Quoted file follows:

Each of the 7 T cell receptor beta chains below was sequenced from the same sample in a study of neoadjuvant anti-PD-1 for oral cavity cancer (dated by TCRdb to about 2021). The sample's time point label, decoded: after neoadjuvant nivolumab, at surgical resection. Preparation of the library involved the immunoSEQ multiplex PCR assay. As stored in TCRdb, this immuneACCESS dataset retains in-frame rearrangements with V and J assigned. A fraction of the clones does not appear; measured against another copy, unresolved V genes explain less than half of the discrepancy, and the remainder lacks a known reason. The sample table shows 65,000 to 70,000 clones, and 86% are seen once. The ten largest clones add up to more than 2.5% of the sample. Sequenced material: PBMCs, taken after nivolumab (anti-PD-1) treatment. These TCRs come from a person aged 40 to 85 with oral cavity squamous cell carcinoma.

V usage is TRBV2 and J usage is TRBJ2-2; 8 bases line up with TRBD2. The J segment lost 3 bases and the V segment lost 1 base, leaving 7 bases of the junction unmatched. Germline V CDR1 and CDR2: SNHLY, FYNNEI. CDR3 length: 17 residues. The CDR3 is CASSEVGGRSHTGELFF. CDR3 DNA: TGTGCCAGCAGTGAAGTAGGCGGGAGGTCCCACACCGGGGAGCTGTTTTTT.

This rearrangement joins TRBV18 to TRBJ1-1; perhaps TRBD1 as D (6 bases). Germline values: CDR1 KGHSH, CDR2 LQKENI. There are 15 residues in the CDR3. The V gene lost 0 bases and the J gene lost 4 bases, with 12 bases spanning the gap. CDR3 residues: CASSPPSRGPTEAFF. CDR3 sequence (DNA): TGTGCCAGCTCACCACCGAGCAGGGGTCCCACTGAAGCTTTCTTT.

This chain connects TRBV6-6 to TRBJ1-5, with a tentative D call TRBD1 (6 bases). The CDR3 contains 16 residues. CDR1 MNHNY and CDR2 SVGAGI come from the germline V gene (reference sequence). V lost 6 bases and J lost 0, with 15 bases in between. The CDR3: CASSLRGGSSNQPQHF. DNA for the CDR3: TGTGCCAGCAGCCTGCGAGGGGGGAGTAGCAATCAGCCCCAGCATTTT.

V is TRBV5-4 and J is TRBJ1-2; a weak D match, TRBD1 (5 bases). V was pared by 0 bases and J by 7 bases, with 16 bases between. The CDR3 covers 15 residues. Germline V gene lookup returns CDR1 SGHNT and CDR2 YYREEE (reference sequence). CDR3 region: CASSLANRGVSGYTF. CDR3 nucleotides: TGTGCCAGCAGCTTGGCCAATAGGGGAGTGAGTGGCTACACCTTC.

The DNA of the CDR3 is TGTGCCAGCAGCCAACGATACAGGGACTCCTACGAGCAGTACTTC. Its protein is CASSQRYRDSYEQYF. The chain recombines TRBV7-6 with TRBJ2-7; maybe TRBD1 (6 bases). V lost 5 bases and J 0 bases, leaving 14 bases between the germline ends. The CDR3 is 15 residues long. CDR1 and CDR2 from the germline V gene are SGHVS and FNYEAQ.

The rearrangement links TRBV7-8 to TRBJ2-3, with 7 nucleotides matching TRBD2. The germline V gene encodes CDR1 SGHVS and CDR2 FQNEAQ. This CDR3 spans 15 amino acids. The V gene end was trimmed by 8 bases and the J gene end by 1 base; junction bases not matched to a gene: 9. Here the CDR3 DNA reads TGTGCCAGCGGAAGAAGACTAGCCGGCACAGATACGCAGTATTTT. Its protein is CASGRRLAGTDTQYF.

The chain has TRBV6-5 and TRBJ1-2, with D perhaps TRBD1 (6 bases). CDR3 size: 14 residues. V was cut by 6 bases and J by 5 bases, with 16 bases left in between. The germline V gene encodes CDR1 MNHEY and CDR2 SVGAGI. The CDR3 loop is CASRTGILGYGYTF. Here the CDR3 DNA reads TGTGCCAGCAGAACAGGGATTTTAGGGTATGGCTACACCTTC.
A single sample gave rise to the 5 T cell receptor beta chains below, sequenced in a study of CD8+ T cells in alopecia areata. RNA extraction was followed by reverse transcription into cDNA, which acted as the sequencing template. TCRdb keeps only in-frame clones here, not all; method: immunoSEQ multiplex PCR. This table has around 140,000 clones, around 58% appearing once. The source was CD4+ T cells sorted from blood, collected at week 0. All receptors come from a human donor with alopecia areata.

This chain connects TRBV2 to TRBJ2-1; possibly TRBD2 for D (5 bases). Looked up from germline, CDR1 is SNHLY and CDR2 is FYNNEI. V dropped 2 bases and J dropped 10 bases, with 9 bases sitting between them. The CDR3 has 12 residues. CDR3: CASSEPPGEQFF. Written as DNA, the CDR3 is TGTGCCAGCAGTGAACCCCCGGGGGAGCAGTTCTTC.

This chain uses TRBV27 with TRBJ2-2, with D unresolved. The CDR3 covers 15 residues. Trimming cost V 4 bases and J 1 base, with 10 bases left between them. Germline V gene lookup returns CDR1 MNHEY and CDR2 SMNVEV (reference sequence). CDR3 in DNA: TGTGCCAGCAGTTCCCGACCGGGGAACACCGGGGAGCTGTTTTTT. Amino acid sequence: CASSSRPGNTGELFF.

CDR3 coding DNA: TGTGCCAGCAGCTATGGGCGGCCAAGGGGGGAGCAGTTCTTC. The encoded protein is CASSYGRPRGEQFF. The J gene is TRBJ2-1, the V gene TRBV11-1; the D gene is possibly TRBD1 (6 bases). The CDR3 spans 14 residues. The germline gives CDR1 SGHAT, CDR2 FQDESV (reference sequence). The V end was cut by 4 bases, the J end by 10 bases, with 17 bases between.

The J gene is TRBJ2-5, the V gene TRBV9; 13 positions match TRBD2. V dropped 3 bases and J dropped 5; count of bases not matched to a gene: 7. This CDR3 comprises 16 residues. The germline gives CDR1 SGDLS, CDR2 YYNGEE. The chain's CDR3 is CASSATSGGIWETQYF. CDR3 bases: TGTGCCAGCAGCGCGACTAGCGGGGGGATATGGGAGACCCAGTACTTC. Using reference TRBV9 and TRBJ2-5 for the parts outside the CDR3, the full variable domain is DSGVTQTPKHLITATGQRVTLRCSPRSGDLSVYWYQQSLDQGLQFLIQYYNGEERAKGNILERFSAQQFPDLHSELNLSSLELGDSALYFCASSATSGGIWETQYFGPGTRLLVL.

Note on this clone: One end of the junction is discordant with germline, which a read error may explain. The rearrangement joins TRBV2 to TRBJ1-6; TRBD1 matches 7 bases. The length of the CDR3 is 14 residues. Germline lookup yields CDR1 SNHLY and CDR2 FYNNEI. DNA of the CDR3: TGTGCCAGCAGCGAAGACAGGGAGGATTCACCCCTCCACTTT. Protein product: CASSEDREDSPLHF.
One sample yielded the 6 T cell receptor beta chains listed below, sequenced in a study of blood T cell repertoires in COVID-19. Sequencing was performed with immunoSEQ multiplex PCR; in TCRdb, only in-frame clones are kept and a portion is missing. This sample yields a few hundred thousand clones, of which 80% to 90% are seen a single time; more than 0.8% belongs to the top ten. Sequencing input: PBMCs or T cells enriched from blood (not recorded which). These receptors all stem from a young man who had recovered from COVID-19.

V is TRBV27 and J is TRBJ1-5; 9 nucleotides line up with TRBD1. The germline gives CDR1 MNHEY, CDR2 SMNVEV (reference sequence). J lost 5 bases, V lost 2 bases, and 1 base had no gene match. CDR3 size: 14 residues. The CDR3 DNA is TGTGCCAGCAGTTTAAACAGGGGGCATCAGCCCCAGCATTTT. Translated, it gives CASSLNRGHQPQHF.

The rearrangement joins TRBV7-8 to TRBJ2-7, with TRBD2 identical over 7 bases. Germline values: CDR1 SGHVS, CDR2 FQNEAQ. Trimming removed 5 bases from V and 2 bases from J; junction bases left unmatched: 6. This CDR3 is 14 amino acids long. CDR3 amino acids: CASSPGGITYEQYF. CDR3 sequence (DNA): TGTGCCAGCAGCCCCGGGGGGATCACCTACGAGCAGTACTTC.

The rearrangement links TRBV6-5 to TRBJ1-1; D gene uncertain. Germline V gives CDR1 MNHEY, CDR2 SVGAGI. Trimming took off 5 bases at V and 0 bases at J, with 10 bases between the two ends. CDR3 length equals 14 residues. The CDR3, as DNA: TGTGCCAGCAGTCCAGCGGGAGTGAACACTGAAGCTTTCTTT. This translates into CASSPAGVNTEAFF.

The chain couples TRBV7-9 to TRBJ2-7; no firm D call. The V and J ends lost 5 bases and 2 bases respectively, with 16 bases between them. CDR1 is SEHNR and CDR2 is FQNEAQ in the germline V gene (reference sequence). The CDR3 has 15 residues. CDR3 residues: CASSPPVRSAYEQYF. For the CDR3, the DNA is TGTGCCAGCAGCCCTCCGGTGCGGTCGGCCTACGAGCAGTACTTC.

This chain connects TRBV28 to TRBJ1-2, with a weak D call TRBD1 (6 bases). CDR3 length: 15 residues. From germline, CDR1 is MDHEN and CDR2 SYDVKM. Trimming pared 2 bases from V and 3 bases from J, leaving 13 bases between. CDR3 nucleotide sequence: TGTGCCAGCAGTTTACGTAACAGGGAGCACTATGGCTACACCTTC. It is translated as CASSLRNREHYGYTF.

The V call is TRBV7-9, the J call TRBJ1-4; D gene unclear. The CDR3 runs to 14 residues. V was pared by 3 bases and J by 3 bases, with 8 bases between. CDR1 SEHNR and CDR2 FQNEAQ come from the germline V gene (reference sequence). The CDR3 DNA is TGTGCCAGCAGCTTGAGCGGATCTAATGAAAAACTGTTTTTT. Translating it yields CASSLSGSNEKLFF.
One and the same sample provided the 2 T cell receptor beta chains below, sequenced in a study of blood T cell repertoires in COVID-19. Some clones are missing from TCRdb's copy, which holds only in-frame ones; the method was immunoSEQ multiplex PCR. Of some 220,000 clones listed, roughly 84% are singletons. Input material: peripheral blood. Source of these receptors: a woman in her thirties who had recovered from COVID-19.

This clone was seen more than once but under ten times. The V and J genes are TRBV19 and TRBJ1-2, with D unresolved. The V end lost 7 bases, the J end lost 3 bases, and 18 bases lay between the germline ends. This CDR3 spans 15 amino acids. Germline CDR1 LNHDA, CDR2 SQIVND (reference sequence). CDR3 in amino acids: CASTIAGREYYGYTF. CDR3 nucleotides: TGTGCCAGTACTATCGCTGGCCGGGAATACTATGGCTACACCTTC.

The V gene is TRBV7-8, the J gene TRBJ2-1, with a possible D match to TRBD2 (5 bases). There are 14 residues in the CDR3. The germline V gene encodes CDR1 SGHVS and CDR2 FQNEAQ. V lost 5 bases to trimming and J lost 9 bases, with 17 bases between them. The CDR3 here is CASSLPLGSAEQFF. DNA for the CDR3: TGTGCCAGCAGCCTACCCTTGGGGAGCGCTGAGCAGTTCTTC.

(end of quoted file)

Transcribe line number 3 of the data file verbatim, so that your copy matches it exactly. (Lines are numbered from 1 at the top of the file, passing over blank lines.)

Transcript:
This rearrangement joins TRBV18 to TRBJ1-1; perhaps TRBD1 as D (6 bases). Germline values: CDR1 KGHSH, CDR2 LQKENI. There are 15 residues in the CDR3. The V gene lost 0 bases and the J gene lost 4 bases, with 12 bases spanning the gap. CDR3 residues: CASSPPSRGPTEAFF. CDR3 sequence (DNA): TGTGCCAGCTCACCACCGAGCAGGGGTCCCACTGAAGCTTTCTTT.